February 6, 2013 |
The mud and floodwaters that ravaged the East Coast when Superstorm Sandy roared ashore three months ago have been supplanted by a sea of red tape, leaving thousands of residents and businesses in limbo as they await insurance funds or help from the federal government. Some have used savings or loans to get back into their homes or reopen businesses. Others remain in temporary housing or hotels, or face the winter in frigid, unfinished housing, resulting in a staggered state of recovery that bodes ill for a region trying to make itself whole again.
November 9, 2012 |
MIDDLETOWN, N.J. -- In a sign of how long the rebuilding effort in the Northeast will take, the Federal Emergency Management Agency is shipping in temporary, manufactured homes for displaced residents. About 317,000 people across the region have registered for FEMA assistance, and an estimated $314 million has been allocated for about 61,000 recipients, mostly for rental assistance. The cost and number of registrants is expected to grow. At least 110 people were killed and thousands displaced since Superstorm Sandy caused an estimated $50 billion in damage and economic loss from the Carolinas inland to the Ohio Valley and all the way north to Maine.
November 2, 2012 |
POINT PLEASANT, N.J. -- The woman was standing in front of her waterlogged ranch house with the man from FEMA when he told her the bad news, probably the worst a mother of two could hear after a storm sends 4 feet of water into her living room. This house is unlivable, he said. The odor alone is unlivable. Then he left. VIDEOS: East Coast hit by deadly storm Lori Rebimbas, 41, walked into her cul de sac on Riviera Court late Thursday and asked her neighbor, a widow whose home also flooded but who has a second story to retreat to, what she should do. "We need help," Rebimbas said, eyes wide.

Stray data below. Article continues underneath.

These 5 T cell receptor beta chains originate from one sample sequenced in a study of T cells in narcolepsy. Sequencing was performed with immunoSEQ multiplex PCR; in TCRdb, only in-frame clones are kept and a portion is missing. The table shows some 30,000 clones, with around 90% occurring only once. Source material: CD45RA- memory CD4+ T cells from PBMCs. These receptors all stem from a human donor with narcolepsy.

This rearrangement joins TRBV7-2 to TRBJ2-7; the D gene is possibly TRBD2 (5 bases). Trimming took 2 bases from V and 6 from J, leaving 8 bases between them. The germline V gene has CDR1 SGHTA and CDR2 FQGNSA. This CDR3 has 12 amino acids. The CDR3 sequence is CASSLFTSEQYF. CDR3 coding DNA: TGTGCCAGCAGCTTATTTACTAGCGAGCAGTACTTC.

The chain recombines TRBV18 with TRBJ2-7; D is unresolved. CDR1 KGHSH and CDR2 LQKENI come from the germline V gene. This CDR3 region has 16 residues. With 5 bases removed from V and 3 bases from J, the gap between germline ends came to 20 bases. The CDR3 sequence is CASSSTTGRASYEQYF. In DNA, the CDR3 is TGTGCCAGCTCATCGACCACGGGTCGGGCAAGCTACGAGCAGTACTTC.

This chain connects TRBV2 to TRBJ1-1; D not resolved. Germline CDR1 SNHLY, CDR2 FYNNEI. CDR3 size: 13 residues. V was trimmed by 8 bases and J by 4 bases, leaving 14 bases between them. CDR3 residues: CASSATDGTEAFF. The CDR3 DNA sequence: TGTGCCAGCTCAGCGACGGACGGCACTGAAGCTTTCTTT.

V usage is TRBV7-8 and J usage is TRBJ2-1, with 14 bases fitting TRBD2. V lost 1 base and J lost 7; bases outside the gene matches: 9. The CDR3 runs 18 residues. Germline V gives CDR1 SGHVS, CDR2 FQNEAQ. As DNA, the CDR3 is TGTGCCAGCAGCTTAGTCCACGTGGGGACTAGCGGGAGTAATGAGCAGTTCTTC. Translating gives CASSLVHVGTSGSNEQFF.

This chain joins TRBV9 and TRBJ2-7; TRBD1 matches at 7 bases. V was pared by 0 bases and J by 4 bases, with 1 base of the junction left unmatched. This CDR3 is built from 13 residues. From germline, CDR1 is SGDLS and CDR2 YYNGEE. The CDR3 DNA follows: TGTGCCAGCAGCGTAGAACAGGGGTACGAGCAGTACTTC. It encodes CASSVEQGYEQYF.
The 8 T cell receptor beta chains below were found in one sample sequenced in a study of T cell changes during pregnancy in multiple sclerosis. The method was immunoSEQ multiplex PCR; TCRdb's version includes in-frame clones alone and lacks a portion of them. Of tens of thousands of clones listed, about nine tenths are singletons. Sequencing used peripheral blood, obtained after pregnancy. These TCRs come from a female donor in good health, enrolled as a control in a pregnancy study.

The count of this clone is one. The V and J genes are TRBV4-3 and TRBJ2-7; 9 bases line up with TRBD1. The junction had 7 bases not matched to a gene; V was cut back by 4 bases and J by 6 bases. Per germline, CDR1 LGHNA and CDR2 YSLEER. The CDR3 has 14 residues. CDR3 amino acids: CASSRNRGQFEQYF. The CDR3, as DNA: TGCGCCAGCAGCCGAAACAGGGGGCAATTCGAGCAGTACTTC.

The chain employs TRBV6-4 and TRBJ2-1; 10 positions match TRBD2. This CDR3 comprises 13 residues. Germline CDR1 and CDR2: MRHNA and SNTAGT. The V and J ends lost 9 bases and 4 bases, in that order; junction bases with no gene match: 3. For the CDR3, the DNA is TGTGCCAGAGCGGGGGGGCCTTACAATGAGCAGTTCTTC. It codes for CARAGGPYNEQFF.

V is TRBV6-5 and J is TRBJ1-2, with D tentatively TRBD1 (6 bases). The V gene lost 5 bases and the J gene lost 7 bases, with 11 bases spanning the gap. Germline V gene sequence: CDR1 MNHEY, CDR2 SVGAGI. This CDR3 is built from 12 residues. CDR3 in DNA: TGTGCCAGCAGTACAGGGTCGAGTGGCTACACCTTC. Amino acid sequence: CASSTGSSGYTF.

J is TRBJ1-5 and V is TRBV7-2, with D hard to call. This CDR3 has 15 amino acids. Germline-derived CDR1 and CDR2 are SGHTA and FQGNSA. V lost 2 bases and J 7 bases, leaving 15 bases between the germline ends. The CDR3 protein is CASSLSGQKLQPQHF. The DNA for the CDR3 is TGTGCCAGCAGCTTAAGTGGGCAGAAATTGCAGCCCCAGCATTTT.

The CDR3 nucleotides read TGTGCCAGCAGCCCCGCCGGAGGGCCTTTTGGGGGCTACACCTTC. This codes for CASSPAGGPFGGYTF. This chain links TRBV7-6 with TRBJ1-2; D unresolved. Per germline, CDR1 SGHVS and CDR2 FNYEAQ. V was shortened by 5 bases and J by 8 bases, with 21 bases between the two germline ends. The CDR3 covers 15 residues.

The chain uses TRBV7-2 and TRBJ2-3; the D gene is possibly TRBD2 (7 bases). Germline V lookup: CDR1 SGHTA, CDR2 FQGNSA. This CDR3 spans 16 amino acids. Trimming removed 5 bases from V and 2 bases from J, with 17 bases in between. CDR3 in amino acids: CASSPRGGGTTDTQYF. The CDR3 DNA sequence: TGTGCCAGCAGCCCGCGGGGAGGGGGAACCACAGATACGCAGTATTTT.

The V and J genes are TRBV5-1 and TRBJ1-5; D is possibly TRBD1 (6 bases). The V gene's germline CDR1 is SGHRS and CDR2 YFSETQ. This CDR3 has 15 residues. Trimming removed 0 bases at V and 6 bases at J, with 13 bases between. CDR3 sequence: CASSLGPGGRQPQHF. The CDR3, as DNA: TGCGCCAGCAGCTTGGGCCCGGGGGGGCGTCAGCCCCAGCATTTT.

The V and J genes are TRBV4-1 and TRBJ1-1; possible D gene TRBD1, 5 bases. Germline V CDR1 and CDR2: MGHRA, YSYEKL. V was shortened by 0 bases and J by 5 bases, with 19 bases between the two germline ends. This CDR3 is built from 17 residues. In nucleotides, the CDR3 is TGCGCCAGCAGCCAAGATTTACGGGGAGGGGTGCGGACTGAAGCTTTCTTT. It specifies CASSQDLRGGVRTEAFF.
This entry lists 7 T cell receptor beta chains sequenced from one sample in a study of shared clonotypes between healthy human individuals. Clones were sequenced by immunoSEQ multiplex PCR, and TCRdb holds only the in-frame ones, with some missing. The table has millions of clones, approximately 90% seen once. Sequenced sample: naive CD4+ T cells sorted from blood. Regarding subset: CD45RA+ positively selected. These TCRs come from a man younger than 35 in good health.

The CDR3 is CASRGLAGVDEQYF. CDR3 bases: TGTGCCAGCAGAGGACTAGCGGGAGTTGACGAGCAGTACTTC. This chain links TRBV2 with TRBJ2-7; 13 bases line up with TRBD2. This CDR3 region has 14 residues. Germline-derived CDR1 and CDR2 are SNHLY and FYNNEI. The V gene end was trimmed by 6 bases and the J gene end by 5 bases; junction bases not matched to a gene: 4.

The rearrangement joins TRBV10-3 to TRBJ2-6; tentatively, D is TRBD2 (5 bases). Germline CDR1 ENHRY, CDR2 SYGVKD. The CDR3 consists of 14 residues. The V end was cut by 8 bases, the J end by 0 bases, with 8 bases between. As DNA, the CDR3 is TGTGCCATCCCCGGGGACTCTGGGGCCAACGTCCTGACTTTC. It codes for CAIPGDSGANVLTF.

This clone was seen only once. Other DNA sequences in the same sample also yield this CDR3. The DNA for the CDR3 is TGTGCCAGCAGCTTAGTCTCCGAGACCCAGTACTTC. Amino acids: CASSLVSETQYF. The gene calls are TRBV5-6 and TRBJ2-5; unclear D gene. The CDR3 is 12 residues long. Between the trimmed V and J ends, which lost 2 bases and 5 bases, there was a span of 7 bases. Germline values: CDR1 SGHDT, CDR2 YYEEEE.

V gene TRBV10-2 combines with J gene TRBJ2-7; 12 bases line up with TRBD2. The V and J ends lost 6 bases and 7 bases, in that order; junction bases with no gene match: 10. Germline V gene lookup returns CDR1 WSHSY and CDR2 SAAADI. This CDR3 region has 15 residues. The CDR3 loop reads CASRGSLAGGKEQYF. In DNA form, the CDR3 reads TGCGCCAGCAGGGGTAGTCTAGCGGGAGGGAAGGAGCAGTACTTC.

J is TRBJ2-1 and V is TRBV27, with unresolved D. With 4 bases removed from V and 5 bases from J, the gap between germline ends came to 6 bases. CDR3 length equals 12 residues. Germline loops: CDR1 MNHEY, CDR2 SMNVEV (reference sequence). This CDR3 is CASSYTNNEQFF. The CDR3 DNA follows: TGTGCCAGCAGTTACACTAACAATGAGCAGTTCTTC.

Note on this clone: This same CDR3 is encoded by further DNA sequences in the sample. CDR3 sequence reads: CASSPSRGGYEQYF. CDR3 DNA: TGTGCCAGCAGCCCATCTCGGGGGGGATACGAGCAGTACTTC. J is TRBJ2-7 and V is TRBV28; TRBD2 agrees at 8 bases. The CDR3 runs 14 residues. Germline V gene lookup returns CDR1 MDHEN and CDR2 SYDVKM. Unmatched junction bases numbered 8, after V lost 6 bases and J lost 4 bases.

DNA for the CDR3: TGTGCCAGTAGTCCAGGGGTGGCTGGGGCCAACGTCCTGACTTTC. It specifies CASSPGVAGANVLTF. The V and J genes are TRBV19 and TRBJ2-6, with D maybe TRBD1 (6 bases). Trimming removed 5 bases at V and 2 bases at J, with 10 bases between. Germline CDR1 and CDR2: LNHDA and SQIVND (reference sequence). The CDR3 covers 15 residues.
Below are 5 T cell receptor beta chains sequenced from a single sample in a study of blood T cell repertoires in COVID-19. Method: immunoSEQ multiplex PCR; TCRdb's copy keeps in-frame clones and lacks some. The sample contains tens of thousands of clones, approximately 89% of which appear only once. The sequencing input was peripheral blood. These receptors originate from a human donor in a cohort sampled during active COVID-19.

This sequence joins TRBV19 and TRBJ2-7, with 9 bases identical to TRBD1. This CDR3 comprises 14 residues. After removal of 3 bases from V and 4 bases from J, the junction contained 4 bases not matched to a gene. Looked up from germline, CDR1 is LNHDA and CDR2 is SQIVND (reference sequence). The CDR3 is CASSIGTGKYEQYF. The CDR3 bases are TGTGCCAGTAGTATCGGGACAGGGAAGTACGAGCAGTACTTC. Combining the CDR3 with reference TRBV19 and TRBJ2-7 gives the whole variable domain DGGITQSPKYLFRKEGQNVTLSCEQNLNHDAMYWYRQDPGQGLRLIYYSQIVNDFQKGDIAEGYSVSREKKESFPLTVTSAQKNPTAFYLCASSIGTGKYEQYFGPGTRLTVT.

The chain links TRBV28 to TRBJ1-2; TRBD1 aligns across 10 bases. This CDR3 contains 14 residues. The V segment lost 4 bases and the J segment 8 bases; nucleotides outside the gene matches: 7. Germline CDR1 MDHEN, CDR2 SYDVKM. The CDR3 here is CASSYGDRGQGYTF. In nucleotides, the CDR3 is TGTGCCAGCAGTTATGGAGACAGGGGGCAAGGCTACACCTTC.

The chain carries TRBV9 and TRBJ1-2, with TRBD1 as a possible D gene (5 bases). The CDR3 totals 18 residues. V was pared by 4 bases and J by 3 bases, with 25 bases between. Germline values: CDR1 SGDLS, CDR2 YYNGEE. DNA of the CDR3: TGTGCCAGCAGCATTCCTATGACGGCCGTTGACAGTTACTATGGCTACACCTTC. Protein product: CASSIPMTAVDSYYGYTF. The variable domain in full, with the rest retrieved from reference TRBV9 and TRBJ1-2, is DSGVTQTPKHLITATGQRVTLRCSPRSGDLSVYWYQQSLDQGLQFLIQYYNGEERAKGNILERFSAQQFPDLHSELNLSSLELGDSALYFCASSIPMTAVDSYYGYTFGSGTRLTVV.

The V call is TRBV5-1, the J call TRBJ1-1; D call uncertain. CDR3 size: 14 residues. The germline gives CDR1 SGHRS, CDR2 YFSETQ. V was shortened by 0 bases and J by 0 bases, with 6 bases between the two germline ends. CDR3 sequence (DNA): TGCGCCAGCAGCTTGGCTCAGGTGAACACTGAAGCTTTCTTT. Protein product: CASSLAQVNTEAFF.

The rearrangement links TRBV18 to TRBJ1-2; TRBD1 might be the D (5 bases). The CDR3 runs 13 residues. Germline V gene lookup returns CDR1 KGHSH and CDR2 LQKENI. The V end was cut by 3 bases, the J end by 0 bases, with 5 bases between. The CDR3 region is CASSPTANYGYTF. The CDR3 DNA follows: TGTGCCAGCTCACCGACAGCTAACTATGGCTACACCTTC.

November 1, 2012 |
BRIGANTINE, N.J. - As relief workers began clearing up the devastation of Hurricane Sandy, President Obama and Mitt Romney avoided overt partisan politics Wednesday. But with a mere six days to go before election day, and early voting underway across the nation, it was impossible to view the men's actions without a political lens. Obama traveled to New Jersey to survey damage and appear alongside Gov. Chris Christie, a Republican who is among Romney's highest-profile surrogates and who typically offers scathing criticism of the president.
October 31, 2012 |
Liberals and their media allies have argued that the political lesson of super storm Sandy is that it shows the value of big government , at least when it's working properly. They've also pounced on GOP presidential candidate Mitt Romney, who said during one of the Republican debates last year that he'd send the Federal Emergency Management Agency's functions back to the states. (Romney's campaign said this week that he actually wants to keep FEMA; I'll leave it to you to decide whether that's simply a clarification or an event-driven flip-flop.)
October 31, 2012 |
The unwritten political rule when disaster strikes is that campaigns take a back seat, far behind recovery efforts. Such is the case with super storm Sandy, as both presidential campaigns put their official electioneering efforts on hold while the tempest slammed the East Coast this week. Putting the storm into political context was left to pundits and other professional opinionators . But where the candidates and their on-the-record surrogates kept mum as the storm rolled on shore in New Jersey and New York, L.A. Times readers brought politics to the fore.